‘In rape cases, in-camera is the norm’

Updated - December 04, 2021 11:40 pm IST

Published - January 08, 2013 01:52 am IST - New Delhi:

Turmoil took over the pre-trial proceedings of the Delhi gang rape trial on Monday when some lawyers objected to a few advocates coming forward to defend the accused. The disruptions did not die down even after Metropolitan Magistrate Namrita Aggarwal entered the courtroom at 12.30 p.m., when the five accused were to be produced. Advocate Manohar Lal Sharma said the relatives of some of the accused had asked him to represent them, and he was coming forward to do so in the interest of fair trial. Ms. Aggarwal asked him to visit the accused at Tihar Central Jail to get their permission. Another lawyer V.K. Anand then asked the court to appoint him amicus curiae.

At this juncture, Additional Public Prosecutor Rajiv Mohan renewed an application he had moved earlier, seeking in-camera proceedings. He argued that in rape cases, “in-camera proceedings were the general norm, and open trial was the exception,” and there was apprehension about the safety of the accused.

One lawyer proclaimed: Jab Jantar Mantar se public nahi hadthi, court se vakil kaise hatenge (When the public stay put at Jantar Mantar, how lawyers can leave the court.)

The magistrate then went back to her chamber; by 1.30 p.m., the official lunch-hour for the courts, many of the agitated lawyers had left. Ms. Aggarwal was finally able to come out and dictate her order without interruption.

“An unprecedented situation has been created where members of the Bar and public persons, unconnected with the case, have started converging in the courtroom. The courtroom has been jam-packed and a lot of disturbance created. The persons who have thus assembled and are present inside court, not connected with the case, have been repeatedly asked to wait outside so that the court proceedings can continue, but with no effect. It is a case of the crowd virtually occupying every inch of space in the courtroom even to the extent of standing next to the reader and the stenographer,” the magistrate said.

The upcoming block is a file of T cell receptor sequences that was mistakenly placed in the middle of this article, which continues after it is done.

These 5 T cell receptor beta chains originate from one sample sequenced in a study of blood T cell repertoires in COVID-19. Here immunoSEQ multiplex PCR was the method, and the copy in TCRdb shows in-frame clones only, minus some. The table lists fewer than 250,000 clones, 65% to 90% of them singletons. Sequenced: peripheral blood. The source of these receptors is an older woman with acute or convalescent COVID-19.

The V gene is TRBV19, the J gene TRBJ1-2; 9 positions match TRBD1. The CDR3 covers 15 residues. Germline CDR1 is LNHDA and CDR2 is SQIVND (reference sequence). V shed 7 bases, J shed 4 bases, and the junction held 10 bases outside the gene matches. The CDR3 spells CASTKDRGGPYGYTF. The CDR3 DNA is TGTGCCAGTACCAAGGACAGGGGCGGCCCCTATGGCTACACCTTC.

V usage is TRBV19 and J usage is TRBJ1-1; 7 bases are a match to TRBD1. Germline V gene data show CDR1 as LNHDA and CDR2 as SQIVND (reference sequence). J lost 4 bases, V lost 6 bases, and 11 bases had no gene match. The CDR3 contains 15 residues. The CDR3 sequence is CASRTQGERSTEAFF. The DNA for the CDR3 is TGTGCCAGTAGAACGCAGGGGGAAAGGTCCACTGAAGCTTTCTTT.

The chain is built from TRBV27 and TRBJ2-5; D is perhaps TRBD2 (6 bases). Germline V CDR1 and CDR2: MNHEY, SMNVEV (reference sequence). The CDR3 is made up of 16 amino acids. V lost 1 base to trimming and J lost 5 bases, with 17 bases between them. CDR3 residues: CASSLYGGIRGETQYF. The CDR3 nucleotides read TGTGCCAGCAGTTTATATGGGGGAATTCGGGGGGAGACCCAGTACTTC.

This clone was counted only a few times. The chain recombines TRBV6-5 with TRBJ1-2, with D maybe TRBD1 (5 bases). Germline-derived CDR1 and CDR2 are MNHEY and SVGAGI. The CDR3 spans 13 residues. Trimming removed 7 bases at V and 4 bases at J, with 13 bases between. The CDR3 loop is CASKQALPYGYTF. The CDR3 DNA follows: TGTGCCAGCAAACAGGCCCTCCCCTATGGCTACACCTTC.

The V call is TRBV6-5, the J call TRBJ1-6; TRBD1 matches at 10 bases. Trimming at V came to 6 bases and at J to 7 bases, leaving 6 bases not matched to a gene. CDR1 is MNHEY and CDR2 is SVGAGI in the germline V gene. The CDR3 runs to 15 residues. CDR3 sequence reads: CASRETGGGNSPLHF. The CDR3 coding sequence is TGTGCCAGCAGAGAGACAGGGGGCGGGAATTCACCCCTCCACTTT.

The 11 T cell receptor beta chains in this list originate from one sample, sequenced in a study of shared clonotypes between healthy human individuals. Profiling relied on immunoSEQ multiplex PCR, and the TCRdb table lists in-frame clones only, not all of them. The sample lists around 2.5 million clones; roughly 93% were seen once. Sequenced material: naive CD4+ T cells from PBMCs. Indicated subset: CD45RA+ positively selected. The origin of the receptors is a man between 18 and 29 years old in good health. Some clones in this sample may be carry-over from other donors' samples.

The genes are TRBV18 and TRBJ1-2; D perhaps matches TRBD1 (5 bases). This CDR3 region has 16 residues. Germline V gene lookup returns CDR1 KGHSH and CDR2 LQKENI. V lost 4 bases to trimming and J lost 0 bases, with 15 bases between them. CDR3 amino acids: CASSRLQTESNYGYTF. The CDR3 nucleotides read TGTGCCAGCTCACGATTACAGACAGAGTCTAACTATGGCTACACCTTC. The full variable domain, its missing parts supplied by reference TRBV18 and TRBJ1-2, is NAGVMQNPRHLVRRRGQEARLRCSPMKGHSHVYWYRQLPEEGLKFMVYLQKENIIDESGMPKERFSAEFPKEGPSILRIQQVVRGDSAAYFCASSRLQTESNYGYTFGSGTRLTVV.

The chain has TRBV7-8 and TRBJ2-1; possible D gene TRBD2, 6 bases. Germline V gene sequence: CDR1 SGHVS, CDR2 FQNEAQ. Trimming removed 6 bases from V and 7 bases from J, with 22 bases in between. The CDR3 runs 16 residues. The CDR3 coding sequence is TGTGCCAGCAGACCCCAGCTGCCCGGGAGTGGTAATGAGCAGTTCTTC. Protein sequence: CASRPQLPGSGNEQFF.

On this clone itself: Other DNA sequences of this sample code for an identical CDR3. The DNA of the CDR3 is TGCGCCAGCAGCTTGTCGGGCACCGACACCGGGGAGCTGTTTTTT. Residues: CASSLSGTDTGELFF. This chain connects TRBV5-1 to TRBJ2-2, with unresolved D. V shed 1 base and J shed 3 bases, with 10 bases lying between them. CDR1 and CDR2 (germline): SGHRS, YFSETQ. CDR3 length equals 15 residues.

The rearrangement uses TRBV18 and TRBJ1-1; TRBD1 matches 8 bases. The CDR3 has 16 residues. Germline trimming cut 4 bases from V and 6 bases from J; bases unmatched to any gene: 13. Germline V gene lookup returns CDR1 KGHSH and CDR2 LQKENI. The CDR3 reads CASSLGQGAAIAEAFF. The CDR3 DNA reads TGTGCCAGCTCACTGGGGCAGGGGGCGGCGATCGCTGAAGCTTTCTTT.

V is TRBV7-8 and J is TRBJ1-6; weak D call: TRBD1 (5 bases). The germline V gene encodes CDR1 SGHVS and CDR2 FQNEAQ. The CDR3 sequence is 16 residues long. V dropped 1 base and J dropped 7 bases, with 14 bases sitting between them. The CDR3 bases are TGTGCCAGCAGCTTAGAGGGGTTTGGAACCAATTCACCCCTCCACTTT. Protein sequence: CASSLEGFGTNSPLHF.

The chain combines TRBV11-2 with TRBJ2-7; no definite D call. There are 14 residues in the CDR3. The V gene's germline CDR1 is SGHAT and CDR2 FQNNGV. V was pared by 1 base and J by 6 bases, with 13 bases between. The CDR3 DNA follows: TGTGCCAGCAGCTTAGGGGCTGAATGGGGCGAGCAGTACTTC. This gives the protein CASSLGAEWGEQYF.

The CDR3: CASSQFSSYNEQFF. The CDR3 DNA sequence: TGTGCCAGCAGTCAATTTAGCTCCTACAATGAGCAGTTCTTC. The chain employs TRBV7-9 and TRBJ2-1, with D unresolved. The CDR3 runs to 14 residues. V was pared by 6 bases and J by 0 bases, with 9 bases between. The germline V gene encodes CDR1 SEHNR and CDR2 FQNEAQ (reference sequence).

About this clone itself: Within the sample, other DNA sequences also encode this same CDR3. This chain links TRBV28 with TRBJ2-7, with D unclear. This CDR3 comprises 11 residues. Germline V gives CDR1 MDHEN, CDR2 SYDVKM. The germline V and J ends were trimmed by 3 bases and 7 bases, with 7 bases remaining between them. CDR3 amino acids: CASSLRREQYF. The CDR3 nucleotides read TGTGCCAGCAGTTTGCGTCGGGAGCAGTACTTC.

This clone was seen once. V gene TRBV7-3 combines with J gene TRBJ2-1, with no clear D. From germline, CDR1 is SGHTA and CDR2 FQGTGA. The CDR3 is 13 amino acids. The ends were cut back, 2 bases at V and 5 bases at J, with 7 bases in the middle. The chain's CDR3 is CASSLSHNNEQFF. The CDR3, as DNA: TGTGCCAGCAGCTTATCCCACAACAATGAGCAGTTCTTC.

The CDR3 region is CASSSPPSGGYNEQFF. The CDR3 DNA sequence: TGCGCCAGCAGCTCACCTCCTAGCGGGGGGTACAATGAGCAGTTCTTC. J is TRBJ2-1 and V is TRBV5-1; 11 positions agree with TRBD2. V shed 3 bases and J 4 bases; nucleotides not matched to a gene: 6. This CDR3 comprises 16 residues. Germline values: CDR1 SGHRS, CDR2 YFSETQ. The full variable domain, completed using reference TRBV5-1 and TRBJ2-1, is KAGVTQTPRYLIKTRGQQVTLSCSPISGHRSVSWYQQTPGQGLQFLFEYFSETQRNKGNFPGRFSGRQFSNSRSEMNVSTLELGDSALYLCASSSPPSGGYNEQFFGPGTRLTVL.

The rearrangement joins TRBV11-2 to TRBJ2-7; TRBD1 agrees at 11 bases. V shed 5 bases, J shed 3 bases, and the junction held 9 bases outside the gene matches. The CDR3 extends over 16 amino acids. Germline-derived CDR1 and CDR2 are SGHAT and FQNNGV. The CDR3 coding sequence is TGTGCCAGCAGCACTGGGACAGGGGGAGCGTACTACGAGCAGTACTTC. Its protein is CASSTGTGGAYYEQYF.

The in-charge of the Saket court lockup also informed the magistrate that he was unable to produce the accused in the court for want of “safe passage” and space in the courtroom. After the courtroom emptied, the five accused were produced and supplied with copies of the charge sheet. The next hearing is scheduled for January 10.

Meanwhile, two lawyers approached District and Additional Sessions Judge R. K. Gauba against the in-camera proceedings and the curb on reporting. The matter will be heard on January 9 when Mr. Gauba will consider Ms. Aggarwal’s order and the findings of a public prosecutor who is expected to enquire with Mr. Rajiv Mohan what transpired in the magisterial court.

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